After I tackled the antenna installation, I had to get the radio installed. I've seen several different ways of approaching the issue, but I've never seen one I was really happy with. Here's what I did for a seamless install.
Browsing around on a Mk V Golf forum I ran across a cubby that European models have that is not included in the US model, due to some additional bracing behind the dash. After looking at measurements and photos, I finally decided to attempt this and ordered the cubby.
The dash and fuse box limit how wide you can go, and the radio I chose, the Kenwood TM-D710, is about the largest that will work. This radio has a main unit that contains the antenna and mic ports, and a remote head unit for control.
To keep cable runs convenient, and since the speaker is also in there, I decided to mount the main unit under the driver's seat. If I didn't have the factory stereo amp there, I'd mount it to the floor, but instead I had to attach it to the seat frame. There are some under-seat drawers you can get that already have mounting points in the seat bracket. On the Mk 6 forum, I found a post showing the mounting locations. I used the two central holes labelled Torx-20 and tapped them for M4 screws like the drawers use.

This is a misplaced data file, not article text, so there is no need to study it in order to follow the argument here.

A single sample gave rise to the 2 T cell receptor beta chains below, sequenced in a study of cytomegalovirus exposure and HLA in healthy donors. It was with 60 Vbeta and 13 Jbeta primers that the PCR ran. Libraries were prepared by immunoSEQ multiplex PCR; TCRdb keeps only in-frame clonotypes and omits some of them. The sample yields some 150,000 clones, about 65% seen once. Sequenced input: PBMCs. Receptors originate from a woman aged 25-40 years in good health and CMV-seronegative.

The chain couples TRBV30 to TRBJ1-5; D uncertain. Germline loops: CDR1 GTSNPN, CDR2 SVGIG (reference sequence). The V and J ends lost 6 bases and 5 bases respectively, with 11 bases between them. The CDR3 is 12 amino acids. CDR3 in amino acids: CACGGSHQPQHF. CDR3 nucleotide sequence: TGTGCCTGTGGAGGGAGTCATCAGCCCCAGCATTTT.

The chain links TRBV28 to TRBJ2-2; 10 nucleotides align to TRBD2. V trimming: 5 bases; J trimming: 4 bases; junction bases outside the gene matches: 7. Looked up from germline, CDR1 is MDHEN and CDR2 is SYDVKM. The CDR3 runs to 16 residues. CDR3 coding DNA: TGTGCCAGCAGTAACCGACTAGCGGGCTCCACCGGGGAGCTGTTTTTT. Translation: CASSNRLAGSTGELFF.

Of course the radio mounting bracket needs to sit 90 degrees from those holes, so I used a piece of aluminum to make a mounting plate. I had to make a few cutouts to go around the connectors attached to the seat bottom. You can also see in that image that the bracketry where those screw holes are located is recessed from the rest of the seat, so I also had to make some spacers to support the adapter.
To mount the head unit, I cut two pieces out of the sides of the cubby drawer to allow the radio to be recessed flush. I also had to notch out both sides of the trim piece to allow the cubby to close. Because the drawer face is so much wider than the opening, and you are at a pretty steep angle, the cutouts aren't really even noticeable.
I used the factory dash mount to actually mount the radio into the cubby. The mount is pretty flexible, but isn't quite tall enough to reach to the bottom of the cubby, so I used a few more small pieces of aluminum to extend the bracket.
You do have to cut the stops away that normally keep the cubby open to a reasonable angle, so I had to rig up a piece of wire to keep the drawer from just flopping down when you open it. This worked ok for a while, but eventually fatigued and snapped, so I'm still working on a way to remedy that.
Then, just mount the cubby and run the wiring using your favorite DIY guides, et voilà! You can't even tell it's anything special when it's closed!
The only thing I don't like about this setup is that the cables come out of the left end of the head unit. They would be much for convenient coming out of the back panel. I actually had to modify the 8P8C connector a little to get my wiring to clear. In the future, I am going to look at relocating the microphone port to the center console and routing the audio through the car stereo.